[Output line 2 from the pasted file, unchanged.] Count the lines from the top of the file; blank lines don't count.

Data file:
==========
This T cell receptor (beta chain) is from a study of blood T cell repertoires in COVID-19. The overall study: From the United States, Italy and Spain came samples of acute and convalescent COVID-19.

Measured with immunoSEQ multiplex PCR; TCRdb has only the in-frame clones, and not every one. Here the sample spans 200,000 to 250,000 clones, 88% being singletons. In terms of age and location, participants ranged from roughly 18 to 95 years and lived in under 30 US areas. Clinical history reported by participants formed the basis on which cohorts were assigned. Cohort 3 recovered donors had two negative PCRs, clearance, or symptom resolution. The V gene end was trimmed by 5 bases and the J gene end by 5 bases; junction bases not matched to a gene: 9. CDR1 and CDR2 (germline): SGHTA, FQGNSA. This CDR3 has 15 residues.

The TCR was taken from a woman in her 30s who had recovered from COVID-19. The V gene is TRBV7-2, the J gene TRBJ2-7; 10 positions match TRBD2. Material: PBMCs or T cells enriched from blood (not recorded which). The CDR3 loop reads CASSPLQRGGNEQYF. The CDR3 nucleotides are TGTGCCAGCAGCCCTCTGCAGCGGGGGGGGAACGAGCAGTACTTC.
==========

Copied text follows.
Measured with immunoSEQ multiplex PCR; TCRdb has only the in-frame clones, and not every one. Here the sample spans 200,000 to 250,000 clones, 88% being singletons. In terms of age and location, participants ranged from roughly 18 to 95 years and lived in under 30 US areas. Clinical history reported by participants formed the basis on which cohorts were assigned. Cohort 3 recovered donors had two negative PCRs, clearance, or symptom resolution. The V gene end was trimmed by 5 bases and the J gene end by 5 bases; junction bases not matched to a gene: 9. CDR1 and CDR2 (germline): SGHTA, FQGNSA. This CDR3 has 15 residues.